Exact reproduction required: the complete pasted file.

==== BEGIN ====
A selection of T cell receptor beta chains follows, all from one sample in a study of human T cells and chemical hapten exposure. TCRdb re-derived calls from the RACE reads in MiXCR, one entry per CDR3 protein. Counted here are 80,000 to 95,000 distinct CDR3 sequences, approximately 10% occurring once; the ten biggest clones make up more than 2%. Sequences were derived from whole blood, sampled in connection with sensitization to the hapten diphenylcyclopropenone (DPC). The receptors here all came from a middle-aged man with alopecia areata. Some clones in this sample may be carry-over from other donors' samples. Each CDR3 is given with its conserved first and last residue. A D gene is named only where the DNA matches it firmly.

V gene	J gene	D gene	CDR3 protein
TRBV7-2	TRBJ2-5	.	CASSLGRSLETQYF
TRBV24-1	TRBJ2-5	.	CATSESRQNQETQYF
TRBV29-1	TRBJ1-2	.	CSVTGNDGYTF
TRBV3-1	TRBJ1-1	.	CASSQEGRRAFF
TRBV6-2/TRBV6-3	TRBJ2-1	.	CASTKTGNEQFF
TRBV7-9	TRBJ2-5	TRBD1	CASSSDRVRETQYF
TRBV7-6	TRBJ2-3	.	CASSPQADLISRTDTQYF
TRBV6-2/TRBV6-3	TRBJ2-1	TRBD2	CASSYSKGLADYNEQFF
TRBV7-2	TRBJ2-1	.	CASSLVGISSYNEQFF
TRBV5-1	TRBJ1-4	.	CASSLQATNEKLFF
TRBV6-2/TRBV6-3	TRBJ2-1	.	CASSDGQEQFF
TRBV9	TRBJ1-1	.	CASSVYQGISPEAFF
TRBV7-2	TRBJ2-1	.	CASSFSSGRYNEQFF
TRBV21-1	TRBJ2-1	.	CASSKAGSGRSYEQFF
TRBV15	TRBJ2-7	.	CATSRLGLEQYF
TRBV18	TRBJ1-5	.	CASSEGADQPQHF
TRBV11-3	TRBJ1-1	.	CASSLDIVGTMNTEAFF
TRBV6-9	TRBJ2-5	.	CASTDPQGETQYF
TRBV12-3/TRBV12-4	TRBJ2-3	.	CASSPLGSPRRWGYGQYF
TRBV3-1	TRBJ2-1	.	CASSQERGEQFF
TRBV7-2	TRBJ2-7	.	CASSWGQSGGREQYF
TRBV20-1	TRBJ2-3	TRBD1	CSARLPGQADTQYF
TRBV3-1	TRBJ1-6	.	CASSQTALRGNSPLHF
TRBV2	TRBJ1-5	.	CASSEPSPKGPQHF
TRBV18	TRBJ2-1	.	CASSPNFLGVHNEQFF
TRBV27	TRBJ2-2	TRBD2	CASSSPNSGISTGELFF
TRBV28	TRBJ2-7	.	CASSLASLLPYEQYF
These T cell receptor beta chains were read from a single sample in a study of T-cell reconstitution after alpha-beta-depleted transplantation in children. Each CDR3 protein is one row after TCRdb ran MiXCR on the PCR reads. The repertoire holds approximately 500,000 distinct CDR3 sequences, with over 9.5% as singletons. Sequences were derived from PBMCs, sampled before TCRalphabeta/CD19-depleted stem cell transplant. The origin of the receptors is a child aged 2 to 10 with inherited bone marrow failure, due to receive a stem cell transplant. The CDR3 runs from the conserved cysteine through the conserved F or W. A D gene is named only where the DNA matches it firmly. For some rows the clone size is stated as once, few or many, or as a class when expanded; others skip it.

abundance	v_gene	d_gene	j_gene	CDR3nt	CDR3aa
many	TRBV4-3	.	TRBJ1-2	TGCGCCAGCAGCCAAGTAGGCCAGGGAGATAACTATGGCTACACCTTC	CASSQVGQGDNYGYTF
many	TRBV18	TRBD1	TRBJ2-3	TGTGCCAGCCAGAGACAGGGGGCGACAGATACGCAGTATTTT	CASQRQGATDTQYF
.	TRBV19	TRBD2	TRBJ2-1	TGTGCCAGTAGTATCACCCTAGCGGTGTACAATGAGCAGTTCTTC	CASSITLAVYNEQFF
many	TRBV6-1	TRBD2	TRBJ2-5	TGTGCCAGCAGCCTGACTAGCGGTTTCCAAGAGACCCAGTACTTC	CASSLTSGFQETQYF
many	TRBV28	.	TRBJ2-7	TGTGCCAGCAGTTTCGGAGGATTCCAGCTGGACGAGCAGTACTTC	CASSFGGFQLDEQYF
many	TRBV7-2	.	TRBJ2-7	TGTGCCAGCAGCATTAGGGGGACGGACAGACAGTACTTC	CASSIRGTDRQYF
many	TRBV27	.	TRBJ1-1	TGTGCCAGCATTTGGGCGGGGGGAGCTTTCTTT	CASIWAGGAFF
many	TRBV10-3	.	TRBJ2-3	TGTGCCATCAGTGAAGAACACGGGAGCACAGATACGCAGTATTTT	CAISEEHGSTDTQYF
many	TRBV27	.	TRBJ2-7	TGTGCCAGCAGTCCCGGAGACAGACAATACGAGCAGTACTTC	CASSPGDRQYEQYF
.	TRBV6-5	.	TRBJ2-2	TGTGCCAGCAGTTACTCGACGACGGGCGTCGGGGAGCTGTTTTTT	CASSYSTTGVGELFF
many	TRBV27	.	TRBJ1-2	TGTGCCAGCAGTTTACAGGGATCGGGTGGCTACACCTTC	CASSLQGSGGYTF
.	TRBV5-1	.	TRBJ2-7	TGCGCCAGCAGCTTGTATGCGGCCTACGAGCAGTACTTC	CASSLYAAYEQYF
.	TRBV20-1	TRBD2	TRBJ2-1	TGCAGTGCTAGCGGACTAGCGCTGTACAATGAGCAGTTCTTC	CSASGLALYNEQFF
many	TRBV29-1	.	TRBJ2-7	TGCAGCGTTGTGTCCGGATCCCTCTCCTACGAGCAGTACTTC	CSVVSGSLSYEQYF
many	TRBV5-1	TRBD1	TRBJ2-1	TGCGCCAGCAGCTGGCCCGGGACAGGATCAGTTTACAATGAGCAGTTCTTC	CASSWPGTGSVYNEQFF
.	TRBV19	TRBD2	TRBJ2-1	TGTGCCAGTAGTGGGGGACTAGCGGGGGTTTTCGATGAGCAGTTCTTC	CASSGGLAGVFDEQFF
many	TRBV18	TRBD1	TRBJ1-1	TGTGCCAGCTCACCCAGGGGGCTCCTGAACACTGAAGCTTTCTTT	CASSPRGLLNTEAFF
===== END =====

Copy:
A selection of T cell receptor beta chains follows, all from one sample in a study of human T cells and chemical hapten exposure. TCRdb re-derived calls from the RACE reads in MiXCR, one entry per CDR3 protein. Counted here are 80,000 to 95,000 distinct CDR3 sequences, approximately 10% occurring once; the ten biggest clones make up more than 2%. Sequences were derived from whole blood, sampled in connection with sensitization to the hapten diphenylcyclopropenone (DPC). The receptors here all came from a middle-aged man with alopecia areata. Some clones in this sample may be carry-over from other donors' samples. Each CDR3 is given with its conserved first and last residue. A D gene is named only where the DNA matches it firmly.

V gene	J gene	D gene	CDR3 protein
TRBV7-2	TRBJ2-5	.	CASSLGRSLETQYF
TRBV24-1	TRBJ2-5	.	CATSESRQNQETQYF
TRBV29-1	TRBJ1-2	.	CSVTGNDGYTF
TRBV3-1	TRBJ1-1	.	CASSQEGRRAFF
TRBV6-2/TRBV6-3	TRBJ2-1	.	CASTKTGNEQFF
TRBV7-9	TRBJ2-5	TRBD1	CASSSDRVRETQYF
TRBV7-6	TRBJ2-3	.	CASSPQADLISRTDTQYF
TRBV6-2/TRBV6-3	TRBJ2-1	TRBD2	CASSYSKGLADYNEQFF
TRBV7-2	TRBJ2-1	.	CASSLVGISSYNEQFF
TRBV5-1	TRBJ1-4	.	CASSLQATNEKLFF
TRBV6-2/TRBV6-3	TRBJ2-1	.	CASSDGQEQFF
TRBV9	TRBJ1-1	.	CASSVYQGISPEAFF
TRBV7-2	TRBJ2-1	.	CASSFSSGRYNEQFF
TRBV21-1	TRBJ2-1	.	CASSKAGSGRSYEQFF
TRBV15	TRBJ2-7	.	CATSRLGLEQYF
TRBV18	TRBJ1-5	.	CASSEGADQPQHF
TRBV11-3	TRBJ1-1	.	CASSLDIVGTMNTEAFF
TRBV6-9	TRBJ2-5	.	CASTDPQGETQYF
TRBV12-3/TRBV12-4	TRBJ2-3	.	CASSPLGSPRRWGYGQYF
TRBV3-1	TRBJ2-1	.	CASSQERGEQFF
TRBV7-2	TRBJ2-7	.	CASSWGQSGGREQYF
TRBV20-1	TRBJ2-3	TRBD1	CSARLPGQADTQYF
TRBV3-1	TRBJ1-6	.	CASSQTALRGNSPLHF
TRBV2	TRBJ1-5	.	CASSEPSPKGPQHF
TRBV18	TRBJ2-1	.	CASSPNFLGVHNEQFF
TRBV27	TRBJ2-2	TRBD2	CASSSPNSGISTGELFF
TRBV28	TRBJ2-7	.	CASSLASLLPYEQYF
These T cell receptor beta chains were read from a single sample in a study of T-cell reconstitution after alpha-beta-depleted transplantation in children. Each CDR3 protein is one row after TCRdb ran MiXCR on the PCR reads. The repertoire holds approximately 500,000 distinct CDR3 sequences, with over 9.5% as singletons. Sequences were derived from PBMCs, sampled before TCRalphabeta/CD19-depleted stem cell transplant. The origin of the receptors is a child aged 2 to 10 with inherited bone marrow failure, due to receive a stem cell transplant. The CDR3 runs from the conserved cysteine through the conserved F or W. A D gene is named only where the DNA matches it firmly. For some rows the clone size is stated as once, few or many, or as a class when expanded; others skip it.

abundance	v_gene	d_gene	j_gene	CDR3nt	CDR3aa
many	TRBV4-3	.	TRBJ1-2	TGCGCCAGCAGCCAAGTAGGCCAGGGAGATAACTATGGCTACACCTTC	CASSQVGQGDNYGYTF
many	TRBV18	TRBD1	TRBJ2-3	TGTGCCAGCCAGAGACAGGGGGCGACAGATACGCAGTATTTT	CASQRQGATDTQYF
.	TRBV19	TRBD2	TRBJ2-1	TGTGCCAGTAGTATCACCCTAGCGGTGTACAATGAGCAGTTCTTC	CASSITLAVYNEQFF
many	TRBV6-1	TRBD2	TRBJ2-5	TGTGCCAGCAGCCTGACTAGCGGTTTCCAAGAGACCCAGTACTTC	CASSLTSGFQETQYF
many	TRBV28	.	TRBJ2-7	TGTGCCAGCAGTTTCGGAGGATTCCAGCTGGACGAGCAGTACTTC	CASSFGGFQLDEQYF
many	TRBV7-2	.	TRBJ2-7	TGTGCCAGCAGCATTAGGGGGACGGACAGACAGTACTTC	CASSIRGTDRQYF
many	TRBV27	.	TRBJ1-1	TGTGCCAGCATTTGGGCGGGGGGAGCTTTCTTT	CASIWAGGAFF
many	TRBV10-3	.	TRBJ2-3	TGTGCCATCAGTGAAGAACACGGGAGCACAGATACGCAGTATTTT	CAISEEHGSTDTQYF
many	TRBV27	.	TRBJ2-7	TGTGCCAGCAGTCCCGGAGACAGACAATACGAGCAGTACTTC	CASSPGDRQYEQYF
.	TRBV6-5	.	TRBJ2-2	TGTGCCAGCAGTTACTCGACGACGGGCGTCGGGGAGCTGTTTTTT	CASSYSTTGVGELFF
many	TRBV27	.	TRBJ1-2	TGTGCCAGCAGTTTACAGGGATCGGGTGGCTACACCTTC	CASSLQGSGGYTF
.	TRBV5-1	.	TRBJ2-7	TGCGCCAGCAGCTTGTATGCGGCCTACGAGCAGTACTTC	CASSLYAAYEQYF
.	TRBV20-1	TRBD2	TRBJ2-1	TGCAGTGCTAGCGGACTAGCGCTGTACAATGAGCAGTTCTTC	CSASGLALYNEQFF
many	TRBV29-1	.	TRBJ2-7	TGCAGCGTTGTGTCCGGATCCCTCTCCTACGAGCAGTACTTC	CSVVSGSLSYEQYF
many	TRBV5-1	TRBD1	TRBJ2-1	TGCGCCAGCAGCTGGCCCGGGACAGGATCAGTTTACAATGAGCAGTTCTTC	CASSWPGTGSVYNEQFF
.	TRBV19	TRBD2	TRBJ2-1	TGTGCCAGTAGTGGGGGACTAGCGGGGGTTTTCGATGAGCAGTTCTTC	CASSGGLAGVFDEQFF
many	TRBV18	TRBD1	TRBJ1-1	TGTGCCAGCTCACCCAGGGGGCTCCTGAACACTGAAGCTTTCTTT	CASSPRGLLNTEAFF